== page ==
ESPN's Peter Bodo wrote an article on Monday about Roger Federer, Rafael Nadal, and the "race for No. 1" for the balance of the 2017 season. Bodo makes a fair point that a lot of tennis fans aren't overly aware of tennis' schedule in the fall, with that circumstance attributable to the fact that the Grand Slam season is over. However, with his point that there is a race for No. 1 still to be settled on the ATP Tour, there actually doesn't appear to be much of a race for the balance of the season. The result from the 2017 US Open has made Nadal an enormous favorite to be No. 1 at season's end.

No third candidate for No. 1

Looking at the rankings, the 'race' is entirely a two-horse race. Federer trails Nadal by 1860 ranking points and neither player has any points to defend for the balance of the year, a pertinent point that Bodo makes. That means that there is no need to adjust the ranking points from last season: it's about positive points for the balance of this season with Federer needing to outscore Nadal by 1861 points to overtake him in the tour's rankings.

How Federer could possibly do that isn't difficult to figure out. If Federer wins Shanghai, Basel, Paris, and the ATP World Tour Finals, then he'd stand a chance of overtaking top spot. Despite reduced post-Wimbledon form, Federer is capable of winning those tournaments.

However, Federer probably won't be in Paris, as Bodo points out that "Neither man has entered the rankings-points rich Paris Masters." So that would leave the Swiss Maestro a balance of Shanghai, Basel, and the tour finals to attack Nadal's lead with. If Federer won all three of those tournaments and Nadal ended his season without playing another match, then the Swiss player would be No. 1.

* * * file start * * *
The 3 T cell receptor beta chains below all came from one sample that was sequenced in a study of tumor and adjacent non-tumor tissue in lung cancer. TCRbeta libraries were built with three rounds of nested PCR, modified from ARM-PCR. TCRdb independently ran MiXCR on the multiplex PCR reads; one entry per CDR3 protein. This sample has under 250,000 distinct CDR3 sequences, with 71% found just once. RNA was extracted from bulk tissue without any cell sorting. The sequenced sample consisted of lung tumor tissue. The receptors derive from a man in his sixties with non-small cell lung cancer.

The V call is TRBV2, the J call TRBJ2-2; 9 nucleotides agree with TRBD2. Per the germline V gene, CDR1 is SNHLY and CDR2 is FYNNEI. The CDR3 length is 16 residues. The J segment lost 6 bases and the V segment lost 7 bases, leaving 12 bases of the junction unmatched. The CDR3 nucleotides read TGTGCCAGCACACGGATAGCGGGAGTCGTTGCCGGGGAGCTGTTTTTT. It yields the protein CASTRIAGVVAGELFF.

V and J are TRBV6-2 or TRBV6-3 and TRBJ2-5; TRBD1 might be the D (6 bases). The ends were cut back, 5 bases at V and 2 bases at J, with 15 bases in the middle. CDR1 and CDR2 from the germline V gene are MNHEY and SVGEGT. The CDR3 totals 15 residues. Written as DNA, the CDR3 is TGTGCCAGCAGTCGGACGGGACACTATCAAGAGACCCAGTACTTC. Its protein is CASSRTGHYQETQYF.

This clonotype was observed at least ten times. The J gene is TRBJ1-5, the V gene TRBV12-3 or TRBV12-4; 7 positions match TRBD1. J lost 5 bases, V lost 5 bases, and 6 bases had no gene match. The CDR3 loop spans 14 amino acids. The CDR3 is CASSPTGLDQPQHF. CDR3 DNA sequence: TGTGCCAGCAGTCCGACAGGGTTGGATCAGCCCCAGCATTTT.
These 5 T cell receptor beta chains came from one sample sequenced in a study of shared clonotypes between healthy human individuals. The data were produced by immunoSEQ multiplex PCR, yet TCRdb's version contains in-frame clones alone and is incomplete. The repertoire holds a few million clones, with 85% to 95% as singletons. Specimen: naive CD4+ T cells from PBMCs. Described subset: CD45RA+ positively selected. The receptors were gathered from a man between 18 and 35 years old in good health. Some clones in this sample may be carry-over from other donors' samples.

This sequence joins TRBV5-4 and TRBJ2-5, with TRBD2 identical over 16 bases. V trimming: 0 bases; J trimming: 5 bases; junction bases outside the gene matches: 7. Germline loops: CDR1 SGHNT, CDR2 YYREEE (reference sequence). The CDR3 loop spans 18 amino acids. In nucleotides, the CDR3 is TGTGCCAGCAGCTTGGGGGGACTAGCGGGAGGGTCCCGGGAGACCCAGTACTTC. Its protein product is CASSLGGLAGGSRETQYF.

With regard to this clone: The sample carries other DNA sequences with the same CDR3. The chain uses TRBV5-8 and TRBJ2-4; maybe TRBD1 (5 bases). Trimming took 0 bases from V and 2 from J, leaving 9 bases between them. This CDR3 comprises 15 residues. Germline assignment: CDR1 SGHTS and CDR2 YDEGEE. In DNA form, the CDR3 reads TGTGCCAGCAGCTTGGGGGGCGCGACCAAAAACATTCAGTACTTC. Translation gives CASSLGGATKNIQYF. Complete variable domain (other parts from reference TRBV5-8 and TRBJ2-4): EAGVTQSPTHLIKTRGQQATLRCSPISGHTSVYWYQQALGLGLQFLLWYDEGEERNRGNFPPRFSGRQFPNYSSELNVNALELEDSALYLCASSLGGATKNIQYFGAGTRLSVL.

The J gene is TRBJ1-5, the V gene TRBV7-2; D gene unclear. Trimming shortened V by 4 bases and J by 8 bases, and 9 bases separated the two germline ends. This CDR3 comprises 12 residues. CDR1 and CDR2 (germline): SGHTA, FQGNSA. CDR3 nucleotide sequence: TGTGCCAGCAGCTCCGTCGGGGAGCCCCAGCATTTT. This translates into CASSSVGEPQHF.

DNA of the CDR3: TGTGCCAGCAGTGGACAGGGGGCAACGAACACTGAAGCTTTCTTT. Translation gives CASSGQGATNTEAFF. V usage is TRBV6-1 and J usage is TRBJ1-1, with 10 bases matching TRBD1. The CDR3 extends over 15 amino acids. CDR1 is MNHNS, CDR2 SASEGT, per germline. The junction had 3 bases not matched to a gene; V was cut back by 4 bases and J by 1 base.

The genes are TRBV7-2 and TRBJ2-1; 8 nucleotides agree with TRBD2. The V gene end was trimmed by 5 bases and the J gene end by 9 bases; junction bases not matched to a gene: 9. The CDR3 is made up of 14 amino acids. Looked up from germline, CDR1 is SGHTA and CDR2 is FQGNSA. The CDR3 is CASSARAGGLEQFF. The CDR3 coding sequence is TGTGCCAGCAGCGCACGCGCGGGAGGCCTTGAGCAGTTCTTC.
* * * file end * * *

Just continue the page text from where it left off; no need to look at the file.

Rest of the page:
However, think for a second about how unlikely both of those scenarios are.

Nadal's edge is enormous

Not only does Nadal have a lead over Federer that is significant, but Nadal is also the one playing a heavier schedule for the balance of the year. Both players are in the no-ranking-point Laver Cup next week. After that, Nadal will be in the tournaments that Federer is expected to be in: Shanghai, Basel, and the tour finals.

Furthermore, Nadal is expected in the China Open, a 500-series event. In short, Federer has to make up an 1860-point deficit in fewer tournaments. The deficit would not be easy to overcome, even if Federer was the one expected to play in a larger number of events.

Regarding the balance of the season, Bodo claims that "We might have one or two more Federer-Nadal clashes -- one of them on Federer's home turf in the Basel ATP 500." If you think about the implications involved with that statement, it further suggests that the race for No. 1 is not interesting at all. After all, if Federer and Nadal met in two more tournaments, it would only be in tournament finals. That's because they are the top-two players in the world and, accordingly, they will be opposing in any draws that they both enter.

If a healthy Federer is going to catch Nadal, without the Spaniard picking up an injury, then Fed would need Nadal to go out early in draws - not make tournament finals.

If Federer beats Nadal in championship matches, that wouldn't give the Swiss enough relative ranking points compared to the Spaniard to overcome the big deficit. The difference in Basel between first and second is just 200 points. In Shanghai, it's 400 points. That doesn't add up fast enough to eliminate a 1860-point deficit before season's end.

Nadal's clay-court results make all the difference

Nadal and Federer each have two Grand Slam titles this season. Both have additional credentials on top of those titles. However, Nadal didn't take the clay-court season off, and that's what makes him the best player right now.

On the injury front, we'll probably find out Nadal's post-US Open playing status soon. He's in the Laver Cup, and if anything is bugging him after Flushing Meadows, expect an announcement in the days ahead. If he stays healthy for the balance of the season, Federer's chances of catching Nadal are very slim. After all, a healthy Nadal doesn't go out early too often, and that's what Federer would need to see happen while performing well himself.

If Nadal does have an undisclosed injury the Laver Cup may reveal that. In that case, Federer's chances of getting to No. 1 improve drastically. But aside from injury news, there is no intrigue with the year-end World No. 1 ranking race right now: Nadal looks like a slam dunk. Bodo headlined "Nadal, Federer race for No. 1 makes this fall must-watch tennis." The way it actually looks is that tennis fans will have to watch for other reasons.